Keep in mind that I had just repeated a job that I had done for many years. I had set up these pianos together perhaps five or six times a week, so I had a very real concept of the time involved in the project. I pulled my watch out of my pocket. It agreed with the clock radio: I had cut over 40 percent off the usual time. I had tried to work as slowly as possible, and I had been sure I was running an hour late. Yet I had either worked faster (which didn’t seem possible, given my attention to slowness) or slowed time down (an interesting thought, but few would buy it).
Either way, I was sufficiently motivated to press on with the experiment throughout the remainder of the day. I got so far ahead of schedule that I was afforded the luxury of a civilized meal in a nice restaurant, instead of my usual sandwich in the truck or no lunch at all.
I have repeated these results consistently every time I have worked at being slow and deliberate. I have used this technique in everything from cleaning up the dishes after dinner to monotonous tasks of piano restoration. The only thing that foils me is those times when I find myself drifting between working with slowness and succumbing to the feeling that I must get a task done quickly.
One Step at at Time; One Moment at a Time
When I decided to work at slowness during that particularly long day, I didn’t tell myself I would do it for the whole day, even though that was the goal. I would say to myself, “Let’s just see if I can slowly take out my tools to prepare the first piano.” When I had completed that, I would say, “Let’s just see if I can tune the middle section of the piano slowly,” and so forth. I simplified the whole process by breaking it down into small sections that required me to focus for short periods of time.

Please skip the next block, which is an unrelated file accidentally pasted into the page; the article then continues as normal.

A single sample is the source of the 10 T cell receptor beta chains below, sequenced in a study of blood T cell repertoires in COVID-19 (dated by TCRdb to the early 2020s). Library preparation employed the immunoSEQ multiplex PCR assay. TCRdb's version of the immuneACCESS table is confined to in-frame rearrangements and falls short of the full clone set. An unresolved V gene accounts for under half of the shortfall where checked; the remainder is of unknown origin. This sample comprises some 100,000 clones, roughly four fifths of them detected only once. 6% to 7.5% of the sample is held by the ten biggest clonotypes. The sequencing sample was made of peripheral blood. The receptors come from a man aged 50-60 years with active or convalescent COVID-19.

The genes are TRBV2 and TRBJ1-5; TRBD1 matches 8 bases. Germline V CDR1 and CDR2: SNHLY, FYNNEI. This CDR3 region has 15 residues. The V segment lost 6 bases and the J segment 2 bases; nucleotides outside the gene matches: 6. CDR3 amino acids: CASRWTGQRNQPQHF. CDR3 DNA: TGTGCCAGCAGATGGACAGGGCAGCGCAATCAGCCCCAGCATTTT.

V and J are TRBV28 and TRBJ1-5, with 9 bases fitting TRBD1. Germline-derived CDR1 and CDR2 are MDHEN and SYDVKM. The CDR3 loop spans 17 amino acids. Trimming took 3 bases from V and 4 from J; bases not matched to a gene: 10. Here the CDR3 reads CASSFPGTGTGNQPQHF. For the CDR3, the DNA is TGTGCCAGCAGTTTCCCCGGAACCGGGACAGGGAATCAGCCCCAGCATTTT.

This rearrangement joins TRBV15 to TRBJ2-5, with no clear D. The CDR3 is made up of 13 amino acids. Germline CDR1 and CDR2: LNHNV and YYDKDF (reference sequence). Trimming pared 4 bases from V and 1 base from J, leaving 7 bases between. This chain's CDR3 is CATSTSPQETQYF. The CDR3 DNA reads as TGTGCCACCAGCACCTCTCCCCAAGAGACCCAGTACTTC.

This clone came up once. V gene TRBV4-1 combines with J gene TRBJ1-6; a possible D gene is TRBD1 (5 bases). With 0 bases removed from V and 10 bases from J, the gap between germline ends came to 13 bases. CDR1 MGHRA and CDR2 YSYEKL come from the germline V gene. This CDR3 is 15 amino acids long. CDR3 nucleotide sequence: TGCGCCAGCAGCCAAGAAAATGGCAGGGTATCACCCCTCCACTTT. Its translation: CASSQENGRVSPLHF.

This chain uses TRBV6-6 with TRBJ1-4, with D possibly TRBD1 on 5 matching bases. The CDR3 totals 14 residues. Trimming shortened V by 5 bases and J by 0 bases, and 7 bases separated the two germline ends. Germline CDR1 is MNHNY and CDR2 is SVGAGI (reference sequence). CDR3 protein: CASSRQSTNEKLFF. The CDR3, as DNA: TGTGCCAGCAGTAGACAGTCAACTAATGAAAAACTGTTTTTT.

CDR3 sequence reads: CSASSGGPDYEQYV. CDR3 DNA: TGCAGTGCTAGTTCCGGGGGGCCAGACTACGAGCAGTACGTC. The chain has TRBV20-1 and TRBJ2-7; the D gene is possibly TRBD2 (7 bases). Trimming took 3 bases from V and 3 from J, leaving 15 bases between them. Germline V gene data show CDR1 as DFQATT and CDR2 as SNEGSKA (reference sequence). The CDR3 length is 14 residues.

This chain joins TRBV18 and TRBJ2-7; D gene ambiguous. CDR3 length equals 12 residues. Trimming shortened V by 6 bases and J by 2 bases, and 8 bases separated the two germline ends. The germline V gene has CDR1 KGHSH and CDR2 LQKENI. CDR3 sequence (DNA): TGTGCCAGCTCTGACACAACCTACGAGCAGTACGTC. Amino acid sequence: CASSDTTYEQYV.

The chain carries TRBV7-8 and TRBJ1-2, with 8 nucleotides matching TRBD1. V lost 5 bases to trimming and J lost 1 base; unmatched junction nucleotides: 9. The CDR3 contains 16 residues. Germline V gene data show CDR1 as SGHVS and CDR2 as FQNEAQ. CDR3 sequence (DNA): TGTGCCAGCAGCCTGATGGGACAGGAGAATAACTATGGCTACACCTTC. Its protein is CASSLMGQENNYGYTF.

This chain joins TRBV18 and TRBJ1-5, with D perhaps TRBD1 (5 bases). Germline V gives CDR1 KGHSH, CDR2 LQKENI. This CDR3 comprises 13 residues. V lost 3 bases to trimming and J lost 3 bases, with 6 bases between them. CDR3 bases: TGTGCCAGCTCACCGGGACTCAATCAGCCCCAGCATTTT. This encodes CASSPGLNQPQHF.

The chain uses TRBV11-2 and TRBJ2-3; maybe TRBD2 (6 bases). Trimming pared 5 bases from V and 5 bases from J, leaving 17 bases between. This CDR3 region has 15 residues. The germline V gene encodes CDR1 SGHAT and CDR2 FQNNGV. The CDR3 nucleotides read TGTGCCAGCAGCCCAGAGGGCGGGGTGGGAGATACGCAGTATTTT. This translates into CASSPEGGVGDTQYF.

An exercise I use to start my day in this mindset is brushing my teeth slowly. Brushing your teeth slowly demands that you pay attention and forces you into the present moment. It is a very practical training exercise for teaching present-moment awareness. When juxtaposed against a stressful, overscheduled day, it gives the experience of what it feels like to slow down and be fully present in an activity.
Reprinted with permission of the publisher,
New World Library, Novato, CA. ©2012 by Thomas M. Sterner.
www.newworldlibrary.com or 800-972-6657 ext. 52.
This article was adapted with permission from the book:
The Practicing Mind: Developing Focus and Discipline in Your Life
by Thomas M. Sterner.
In those times when we want to acquire a new skill or face a formidable challenge we hope to overcome, what we need most are patience, focus, and discipline, traits that seem elusive or difficult to maintain. In this enticing and practical book, Thomas Sterner demonstrates how to learn skills for any aspect of life, from golfing to business to parenting, by learning to love the process.
About the Author
Thomas M. Sterner has studied Eastern and Western philosophy and modern sports psychology and trained as a concert pianist. For more than twenty-five years, he served as the chief concert piano technician for a major performing arts center. He prepared and maintained the concert grand piano for hundreds of world-renowned (and demanding) musicians and symphony conductors, and his typical workday required constant interaction with highly disciplined and focused artists. He would perform delicate procedures often hundreds of times per piano with little or no room for costly errors. Being disciplined and focused were his key to survival, and became his joy. At the same time, he operated a piano remanufacturing facility, rebuilding vintage pianos to factory-new condition. Visit his website www.thepracticingmind.com